And thank you, Jo-Ann, for being a wonderful teacher and friend. I love learning with/from you, and while our grades may vary, this hasn’t changed our ability to both support each other. You inspire me, and your suggestions and questions have helped me reach students … THANK YOU!
Aviva, it is very hard for many people to Admit their follies. We often are always willing to share our success but never our faults. This is a brave post and I am glad that you shared it. It’s funny I know that you don’t like talking but you have (atleast with me) never once shy’d (sorry awful speller) from a conversation. I too remember my grade seven teacher telling me that I would need a secretary for the rest of my life. This was due to my poor writing and written communication skills. However, here I am a teacher, now a blogger (many thanks to you) and completed a thesis. There are times I would like to find that teacher and say, “ha” but then again what would that accomplish. As for my weaknesses, writing, is still number one for me, which is why I often turn to a strength; talking. The one problem is that it also leads me to another weakness, not thinking before I talk. Unlike you I tend not to think which has its many problems. Though over the years I have continued to work on both of these weaknesses and though they never go away they make you stronger.
We are not defined by what we cannot do but by how we learn and grow. Acknowledging our weakness and strengths makes us stronger, better and in the end more successful. Thank you for sharing this great reflection.
Thanks for your comment, Jonathan, and for sharing your own strengths and weaknesses! I think that you make a great point about how our weaknesses make us stronger, and I think that the act of reflecting on them, makes us stronger still. (I do really thank Sue for this!)
As for not shying away from talking, I do like to speak. I also though prefer thinking time before speaking, especially if the topic is one I’m passionate about (as it’s one that will more likely, eventually, result in an emotional reaction). The thinking time helps me curb these emotions. That being said, I know with you that you like a good discussion, and that the comments I make will not be taken personally, but just as professional dialogue. (I have other friends where I feel the same way too.) If this is the case, the dynamic of the conversation changes, as then I don’t worry about hurting feelings (something I really hate to do), but instead, just talking topics. I particularly love Twitter and blogging, as then I can converse freely, but in writing and with the thinking time first. (Thank you so much for blogging more, by the way!) And maybe that’s another interesting part about strengths and weaknesses: in different situations, they may present differently. Also, if we can acknowledge our weaknesses and figure out strategies that work, they tend to impede us less.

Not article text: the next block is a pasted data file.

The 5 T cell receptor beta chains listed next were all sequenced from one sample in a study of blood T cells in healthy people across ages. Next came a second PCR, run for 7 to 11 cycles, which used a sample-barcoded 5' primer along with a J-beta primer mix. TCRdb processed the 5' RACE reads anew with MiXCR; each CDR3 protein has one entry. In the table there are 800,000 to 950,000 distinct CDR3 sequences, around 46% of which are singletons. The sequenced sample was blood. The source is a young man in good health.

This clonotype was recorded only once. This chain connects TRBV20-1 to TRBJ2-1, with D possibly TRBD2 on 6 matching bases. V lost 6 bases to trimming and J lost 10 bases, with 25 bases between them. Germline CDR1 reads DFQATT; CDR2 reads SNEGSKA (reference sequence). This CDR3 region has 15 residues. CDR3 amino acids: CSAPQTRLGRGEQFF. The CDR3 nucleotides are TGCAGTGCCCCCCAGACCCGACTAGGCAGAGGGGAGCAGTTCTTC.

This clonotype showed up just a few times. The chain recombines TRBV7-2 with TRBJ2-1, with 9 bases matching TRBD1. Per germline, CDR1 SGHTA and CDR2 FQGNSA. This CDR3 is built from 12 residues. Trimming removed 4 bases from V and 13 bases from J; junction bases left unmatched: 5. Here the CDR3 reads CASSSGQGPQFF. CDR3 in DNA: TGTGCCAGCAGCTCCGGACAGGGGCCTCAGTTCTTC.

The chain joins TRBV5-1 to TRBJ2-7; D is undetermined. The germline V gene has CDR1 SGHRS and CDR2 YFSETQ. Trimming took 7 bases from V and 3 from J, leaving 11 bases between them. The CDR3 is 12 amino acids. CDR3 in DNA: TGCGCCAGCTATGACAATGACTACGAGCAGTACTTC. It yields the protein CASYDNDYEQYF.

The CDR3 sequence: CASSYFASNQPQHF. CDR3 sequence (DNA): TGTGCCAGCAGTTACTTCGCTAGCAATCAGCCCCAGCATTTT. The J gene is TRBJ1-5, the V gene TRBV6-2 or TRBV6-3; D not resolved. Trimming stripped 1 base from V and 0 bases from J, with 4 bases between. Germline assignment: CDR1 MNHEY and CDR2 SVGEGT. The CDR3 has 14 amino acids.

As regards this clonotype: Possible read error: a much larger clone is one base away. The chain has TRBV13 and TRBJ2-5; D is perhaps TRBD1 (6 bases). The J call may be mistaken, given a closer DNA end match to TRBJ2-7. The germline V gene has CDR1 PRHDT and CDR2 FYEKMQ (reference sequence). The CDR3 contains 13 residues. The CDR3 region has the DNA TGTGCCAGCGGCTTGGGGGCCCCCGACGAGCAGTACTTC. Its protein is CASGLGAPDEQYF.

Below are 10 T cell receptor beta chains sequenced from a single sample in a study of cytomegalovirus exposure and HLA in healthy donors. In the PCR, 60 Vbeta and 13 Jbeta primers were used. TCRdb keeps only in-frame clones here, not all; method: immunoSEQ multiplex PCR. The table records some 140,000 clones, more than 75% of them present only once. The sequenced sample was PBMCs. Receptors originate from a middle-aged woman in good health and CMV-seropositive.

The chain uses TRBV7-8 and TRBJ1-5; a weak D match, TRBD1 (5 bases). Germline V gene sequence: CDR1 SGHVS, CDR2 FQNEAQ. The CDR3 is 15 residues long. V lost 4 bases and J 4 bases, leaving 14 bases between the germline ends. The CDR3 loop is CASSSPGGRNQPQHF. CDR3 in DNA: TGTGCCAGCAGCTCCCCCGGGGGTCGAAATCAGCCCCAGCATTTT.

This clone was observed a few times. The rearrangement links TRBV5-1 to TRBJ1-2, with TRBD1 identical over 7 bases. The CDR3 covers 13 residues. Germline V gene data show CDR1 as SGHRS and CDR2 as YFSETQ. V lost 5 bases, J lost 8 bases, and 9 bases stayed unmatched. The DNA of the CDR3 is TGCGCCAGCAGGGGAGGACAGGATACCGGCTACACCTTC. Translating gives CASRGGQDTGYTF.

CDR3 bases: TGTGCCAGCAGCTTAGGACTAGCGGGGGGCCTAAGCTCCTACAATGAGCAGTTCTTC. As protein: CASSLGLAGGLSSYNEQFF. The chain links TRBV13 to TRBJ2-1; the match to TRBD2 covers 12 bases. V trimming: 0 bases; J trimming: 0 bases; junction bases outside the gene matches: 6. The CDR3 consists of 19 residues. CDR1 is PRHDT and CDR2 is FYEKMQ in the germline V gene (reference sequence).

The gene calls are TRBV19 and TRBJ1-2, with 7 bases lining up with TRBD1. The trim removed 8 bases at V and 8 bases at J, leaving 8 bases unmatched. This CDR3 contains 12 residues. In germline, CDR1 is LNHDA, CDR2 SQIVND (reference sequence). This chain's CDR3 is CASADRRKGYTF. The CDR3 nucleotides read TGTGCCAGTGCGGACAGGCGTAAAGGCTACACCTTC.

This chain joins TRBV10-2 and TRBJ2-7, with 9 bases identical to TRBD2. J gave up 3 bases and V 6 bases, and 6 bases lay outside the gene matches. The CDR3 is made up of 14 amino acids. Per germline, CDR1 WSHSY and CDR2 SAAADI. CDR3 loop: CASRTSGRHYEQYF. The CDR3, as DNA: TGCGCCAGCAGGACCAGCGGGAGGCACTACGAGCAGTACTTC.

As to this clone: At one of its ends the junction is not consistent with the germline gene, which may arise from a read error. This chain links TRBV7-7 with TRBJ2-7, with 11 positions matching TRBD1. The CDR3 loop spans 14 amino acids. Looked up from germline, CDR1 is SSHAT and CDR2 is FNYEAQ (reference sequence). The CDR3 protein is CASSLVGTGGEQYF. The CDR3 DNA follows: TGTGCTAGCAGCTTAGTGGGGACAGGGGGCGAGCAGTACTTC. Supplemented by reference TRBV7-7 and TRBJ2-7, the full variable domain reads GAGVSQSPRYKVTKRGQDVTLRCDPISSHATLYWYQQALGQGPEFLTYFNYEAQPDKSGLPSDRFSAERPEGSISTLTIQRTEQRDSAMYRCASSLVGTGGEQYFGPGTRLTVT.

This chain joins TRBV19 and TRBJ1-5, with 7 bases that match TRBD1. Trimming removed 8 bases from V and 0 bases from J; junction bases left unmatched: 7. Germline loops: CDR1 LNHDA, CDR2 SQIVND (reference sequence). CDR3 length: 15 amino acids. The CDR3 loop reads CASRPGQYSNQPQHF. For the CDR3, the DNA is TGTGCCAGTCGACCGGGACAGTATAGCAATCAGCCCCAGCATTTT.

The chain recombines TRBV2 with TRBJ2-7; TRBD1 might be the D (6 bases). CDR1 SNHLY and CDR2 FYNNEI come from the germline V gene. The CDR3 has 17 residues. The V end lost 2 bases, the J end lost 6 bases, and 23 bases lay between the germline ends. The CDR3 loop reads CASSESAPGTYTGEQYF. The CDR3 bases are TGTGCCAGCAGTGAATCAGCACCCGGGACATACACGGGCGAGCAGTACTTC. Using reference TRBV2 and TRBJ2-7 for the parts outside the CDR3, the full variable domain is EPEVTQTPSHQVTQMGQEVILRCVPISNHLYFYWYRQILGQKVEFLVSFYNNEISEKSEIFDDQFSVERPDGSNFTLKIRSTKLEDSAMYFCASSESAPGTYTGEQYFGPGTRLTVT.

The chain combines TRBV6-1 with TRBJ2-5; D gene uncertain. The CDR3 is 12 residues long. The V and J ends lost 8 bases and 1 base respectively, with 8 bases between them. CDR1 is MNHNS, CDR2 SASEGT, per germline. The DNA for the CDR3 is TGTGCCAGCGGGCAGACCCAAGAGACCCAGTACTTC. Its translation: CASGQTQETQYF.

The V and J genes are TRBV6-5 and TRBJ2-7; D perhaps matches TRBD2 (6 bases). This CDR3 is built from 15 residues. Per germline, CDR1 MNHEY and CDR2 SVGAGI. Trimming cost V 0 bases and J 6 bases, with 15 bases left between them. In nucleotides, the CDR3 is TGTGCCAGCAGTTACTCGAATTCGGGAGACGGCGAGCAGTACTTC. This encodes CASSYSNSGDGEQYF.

Thanks for continuing this great discussion! I’m curious to hear what others have to say!
Hi Aviva, your greatest strength is such a great strength because you not only believe it but you demonstrate it every day and stand by it despite obstacles. I really appreciate that about you. I think you have also found ways to compensate for your weakness – you initiate amazing conversations daily by blogging, tweeting, teaching, storifying (not a word, but it fit the list). I think in some ways you have turned this weakness into a strength that so many of us benefit from listening in on. Thanks.
Thank you so much, Kristi, for the kind words and for helping me see things just a little bit differently. I know that I definitely still have these weaknesses, but I’m glad that I’ve found some ways to address them that make things better. And thank you for being one of those people that encourage, support, and challenge me so much through these online interactions: I’ve learned, and continue to learn, a lot from you!
Aviva, I’m so glad I could initiate this kind of blog post and honesty. We are all “imposters” in our own way; we all worry about how people will perceive us; we all want to be successful and make a difference. Shining the light on our weaknesses and our growth also makes it less scary, somehow.
Thank you so much for the comment, Sue, and for the inspiration! This post was an important one to write, and one that I probably wouldn’t have written if it hadn’t been for you. I think that “shining this light” also makes us more aware of these weaknesses and proactive in addressing them. Since writing the post, I almost find myself standing back, looking at what I do, and thinking about what else I could do and how I could do things differently. Thanks for encouraging this thought, and doing so, by being so very open about yourself as well!